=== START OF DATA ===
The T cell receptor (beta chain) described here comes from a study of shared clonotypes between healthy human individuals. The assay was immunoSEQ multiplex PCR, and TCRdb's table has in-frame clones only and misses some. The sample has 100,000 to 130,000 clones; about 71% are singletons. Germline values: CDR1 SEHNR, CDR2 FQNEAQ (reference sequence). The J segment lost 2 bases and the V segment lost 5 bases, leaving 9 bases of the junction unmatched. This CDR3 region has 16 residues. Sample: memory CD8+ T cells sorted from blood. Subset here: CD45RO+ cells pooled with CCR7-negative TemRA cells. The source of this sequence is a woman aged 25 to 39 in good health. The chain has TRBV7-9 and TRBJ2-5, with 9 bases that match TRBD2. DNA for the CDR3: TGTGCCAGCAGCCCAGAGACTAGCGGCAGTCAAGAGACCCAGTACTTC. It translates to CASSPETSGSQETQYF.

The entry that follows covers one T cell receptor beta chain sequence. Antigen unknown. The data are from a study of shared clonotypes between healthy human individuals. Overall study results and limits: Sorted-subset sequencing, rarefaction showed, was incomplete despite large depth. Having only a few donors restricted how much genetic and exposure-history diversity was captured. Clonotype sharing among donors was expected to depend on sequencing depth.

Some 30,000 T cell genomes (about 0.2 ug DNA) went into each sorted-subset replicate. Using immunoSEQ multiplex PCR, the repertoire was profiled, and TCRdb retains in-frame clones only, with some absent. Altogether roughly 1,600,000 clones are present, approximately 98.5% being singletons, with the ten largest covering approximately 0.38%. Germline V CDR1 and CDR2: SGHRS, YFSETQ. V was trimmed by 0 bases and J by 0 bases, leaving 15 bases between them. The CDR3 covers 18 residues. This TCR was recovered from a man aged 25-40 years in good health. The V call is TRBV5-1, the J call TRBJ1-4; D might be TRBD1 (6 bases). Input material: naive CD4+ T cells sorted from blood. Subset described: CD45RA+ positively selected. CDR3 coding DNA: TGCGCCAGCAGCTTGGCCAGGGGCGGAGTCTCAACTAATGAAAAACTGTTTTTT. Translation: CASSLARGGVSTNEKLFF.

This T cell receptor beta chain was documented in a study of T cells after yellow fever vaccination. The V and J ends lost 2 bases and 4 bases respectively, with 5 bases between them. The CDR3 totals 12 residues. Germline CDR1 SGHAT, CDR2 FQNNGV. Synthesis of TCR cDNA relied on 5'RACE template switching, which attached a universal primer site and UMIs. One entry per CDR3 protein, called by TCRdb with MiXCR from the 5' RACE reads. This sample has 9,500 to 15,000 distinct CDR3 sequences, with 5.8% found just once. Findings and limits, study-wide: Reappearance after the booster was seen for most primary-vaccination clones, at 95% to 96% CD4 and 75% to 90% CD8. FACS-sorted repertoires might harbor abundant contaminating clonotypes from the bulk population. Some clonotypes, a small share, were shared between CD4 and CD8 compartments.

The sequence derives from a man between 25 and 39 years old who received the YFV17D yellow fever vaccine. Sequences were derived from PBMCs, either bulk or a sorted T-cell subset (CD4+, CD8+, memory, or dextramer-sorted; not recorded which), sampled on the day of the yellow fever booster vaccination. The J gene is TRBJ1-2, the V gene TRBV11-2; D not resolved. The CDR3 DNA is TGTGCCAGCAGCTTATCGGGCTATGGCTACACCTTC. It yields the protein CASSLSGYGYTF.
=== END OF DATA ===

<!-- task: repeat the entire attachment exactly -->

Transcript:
The T cell receptor (beta chain) described here comes from a study of shared clonotypes between healthy human individuals. The assay was immunoSEQ multiplex PCR, and TCRdb's table has in-frame clones only and misses some. The sample has 100,000 to 130,000 clones; about 71% are singletons. Germline values: CDR1 SEHNR, CDR2 FQNEAQ (reference sequence). The J segment lost 2 bases and the V segment lost 5 bases, leaving 9 bases of the junction unmatched. This CDR3 region has 16 residues. Sample: memory CD8+ T cells sorted from blood. Subset here: CD45RO+ cells pooled with CCR7-negative TemRA cells. The source of this sequence is a woman aged 25 to 39 in good health. The chain has TRBV7-9 and TRBJ2-5, with 9 bases that match TRBD2. DNA for the CDR3: TGTGCCAGCAGCCCAGAGACTAGCGGCAGTCAAGAGACCCAGTACTTC. It translates to CASSPETSGSQETQYF.

The entry that follows covers one T cell receptor beta chain sequence. Antigen unknown. The data are from a study of shared clonotypes between healthy human individuals. Overall study results and limits: Sorted-subset sequencing, rarefaction showed, was incomplete despite large depth. Having only a few donors restricted how much genetic and exposure-history diversity was captured. Clonotype sharing among donors was expected to depend on sequencing depth.

Some 30,000 T cell genomes (about 0.2 ug DNA) went into each sorted-subset replicate. Using immunoSEQ multiplex PCR, the repertoire was profiled, and TCRdb retains in-frame clones only, with some absent. Altogether roughly 1,600,000 clones are present, approximately 98.5% being singletons, with the ten largest covering approximately 0.38%. Germline V CDR1 and CDR2: SGHRS, YFSETQ. V was trimmed by 0 bases and J by 0 bases, leaving 15 bases between them. The CDR3 covers 18 residues. This TCR was recovered from a man aged 25-40 years in good health. The V call is TRBV5-1, the J call TRBJ1-4; D might be TRBD1 (6 bases). Input material: naive CD4+ T cells sorted from blood. Subset described: CD45RA+ positively selected. CDR3 coding DNA: TGCGCCAGCAGCTTGGCCAGGGGCGGAGTCTCAACTAATGAAAAACTGTTTTTT. Translation: CASSLARGGVSTNEKLFF.

This T cell receptor beta chain was documented in a study of T cells after yellow fever vaccination. The V and J ends lost 2 bases and 4 bases respectively, with 5 bases between them. The CDR3 totals 12 residues. Germline CDR1 SGHAT, CDR2 FQNNGV. Synthesis of TCR cDNA relied on 5'RACE template switching, which attached a universal primer site and UMIs. One entry per CDR3 protein, called by TCRdb with MiXCR from the 5' RACE reads. This sample has 9,500 to 15,000 distinct CDR3 sequences, with 5.8% found just once. Findings and limits, study-wide: Reappearance after the booster was seen for most primary-vaccination clones, at 95% to 96% CD4 and 75% to 90% CD8. FACS-sorted repertoires might harbor abundant contaminating clonotypes from the bulk population. Some clonotypes, a small share, were shared between CD4 and CD8 compartments.

The sequence derives from a man between 25 and 39 years old who received the YFV17D yellow fever vaccine. Sequences were derived from PBMCs, either bulk or a sorted T-cell subset (CD4+, CD8+, memory, or dextramer-sorted; not recorded which), sampled on the day of the yellow fever booster vaccination. The J gene is TRBJ1-2, the V gene TRBV11-2; D not resolved. The CDR3 DNA is TGTGCCAGCAGCTTATCGGGCTATGGCTACACCTTC. It yields the protein CASSLSGYGYTF.